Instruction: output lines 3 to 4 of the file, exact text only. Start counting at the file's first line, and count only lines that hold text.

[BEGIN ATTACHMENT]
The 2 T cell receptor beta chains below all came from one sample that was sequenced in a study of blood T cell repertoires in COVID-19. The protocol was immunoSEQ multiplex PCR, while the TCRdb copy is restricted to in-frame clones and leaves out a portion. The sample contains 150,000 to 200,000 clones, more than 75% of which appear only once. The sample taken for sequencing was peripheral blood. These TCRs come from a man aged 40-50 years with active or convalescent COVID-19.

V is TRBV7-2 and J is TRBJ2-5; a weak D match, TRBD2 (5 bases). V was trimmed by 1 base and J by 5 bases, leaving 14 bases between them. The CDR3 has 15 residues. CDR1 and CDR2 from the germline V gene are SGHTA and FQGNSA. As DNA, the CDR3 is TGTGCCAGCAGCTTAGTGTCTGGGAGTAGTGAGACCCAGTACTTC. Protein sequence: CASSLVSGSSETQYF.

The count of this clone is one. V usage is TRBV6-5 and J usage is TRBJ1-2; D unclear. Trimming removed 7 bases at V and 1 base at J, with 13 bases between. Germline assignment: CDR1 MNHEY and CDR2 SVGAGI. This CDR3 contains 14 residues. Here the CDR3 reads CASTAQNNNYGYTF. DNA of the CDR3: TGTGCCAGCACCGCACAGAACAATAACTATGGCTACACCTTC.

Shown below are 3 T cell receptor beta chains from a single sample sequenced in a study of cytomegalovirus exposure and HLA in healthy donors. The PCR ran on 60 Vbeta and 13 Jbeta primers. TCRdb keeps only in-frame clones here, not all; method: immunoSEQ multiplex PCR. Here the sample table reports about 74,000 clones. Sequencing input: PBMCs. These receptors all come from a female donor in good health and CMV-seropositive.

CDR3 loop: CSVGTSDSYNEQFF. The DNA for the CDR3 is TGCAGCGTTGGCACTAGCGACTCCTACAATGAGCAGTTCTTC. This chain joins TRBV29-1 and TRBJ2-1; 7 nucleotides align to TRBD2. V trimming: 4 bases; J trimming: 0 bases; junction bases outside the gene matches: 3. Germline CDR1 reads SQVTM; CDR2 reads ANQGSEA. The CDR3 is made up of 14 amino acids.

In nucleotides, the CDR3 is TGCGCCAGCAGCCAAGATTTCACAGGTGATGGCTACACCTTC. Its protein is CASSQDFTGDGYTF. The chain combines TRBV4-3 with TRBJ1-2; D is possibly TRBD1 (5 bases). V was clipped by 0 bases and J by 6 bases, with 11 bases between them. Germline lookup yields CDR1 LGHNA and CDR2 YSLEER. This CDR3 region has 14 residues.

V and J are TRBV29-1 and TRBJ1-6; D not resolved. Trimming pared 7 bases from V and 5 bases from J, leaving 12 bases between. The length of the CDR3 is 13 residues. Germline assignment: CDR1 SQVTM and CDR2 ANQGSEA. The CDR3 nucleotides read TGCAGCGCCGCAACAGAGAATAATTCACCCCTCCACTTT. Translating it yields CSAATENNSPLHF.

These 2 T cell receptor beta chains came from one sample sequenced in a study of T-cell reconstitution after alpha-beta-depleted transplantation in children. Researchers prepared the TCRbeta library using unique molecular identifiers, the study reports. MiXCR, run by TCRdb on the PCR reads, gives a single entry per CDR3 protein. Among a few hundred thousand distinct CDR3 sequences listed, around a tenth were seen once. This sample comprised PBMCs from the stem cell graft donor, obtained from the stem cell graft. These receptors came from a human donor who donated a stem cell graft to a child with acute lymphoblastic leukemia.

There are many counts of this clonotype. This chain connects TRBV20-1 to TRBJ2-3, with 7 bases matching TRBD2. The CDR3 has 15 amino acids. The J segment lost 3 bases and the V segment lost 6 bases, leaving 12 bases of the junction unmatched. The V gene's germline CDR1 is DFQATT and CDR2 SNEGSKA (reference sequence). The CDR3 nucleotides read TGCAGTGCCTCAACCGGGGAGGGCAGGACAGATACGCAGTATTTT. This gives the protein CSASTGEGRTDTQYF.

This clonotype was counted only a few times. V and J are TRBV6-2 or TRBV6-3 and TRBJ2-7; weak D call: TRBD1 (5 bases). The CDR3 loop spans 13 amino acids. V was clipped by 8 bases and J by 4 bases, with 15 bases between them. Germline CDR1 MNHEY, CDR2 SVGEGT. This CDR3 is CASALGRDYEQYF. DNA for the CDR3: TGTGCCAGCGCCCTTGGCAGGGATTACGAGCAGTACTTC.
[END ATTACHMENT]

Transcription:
The count of this clone is one. V usage is TRBV6-5 and J usage is TRBJ1-2; D unclear. Trimming removed 7 bases at V and 1 base at J, with 13 bases between. Germline assignment: CDR1 MNHEY and CDR2 SVGAGI. This CDR3 contains 14 residues. Here the CDR3 reads CASTAQNNNYGYTF. DNA of the CDR3: TGTGCCAGCACCGCACAGAACAATAACTATGGCTACACCTTC.

Shown below are 3 T cell receptor beta chains from a single sample sequenced in a study of cytomegalovirus exposure and HLA in healthy donors. The PCR ran on 60 Vbeta and 13 Jbeta primers. TCRdb keeps only in-frame clones here, not all; method: immunoSEQ multiplex PCR. Here the sample table reports about 74,000 clones. Sequencing input: PBMCs. These receptors all come from a female donor in good health and CMV-seropositive.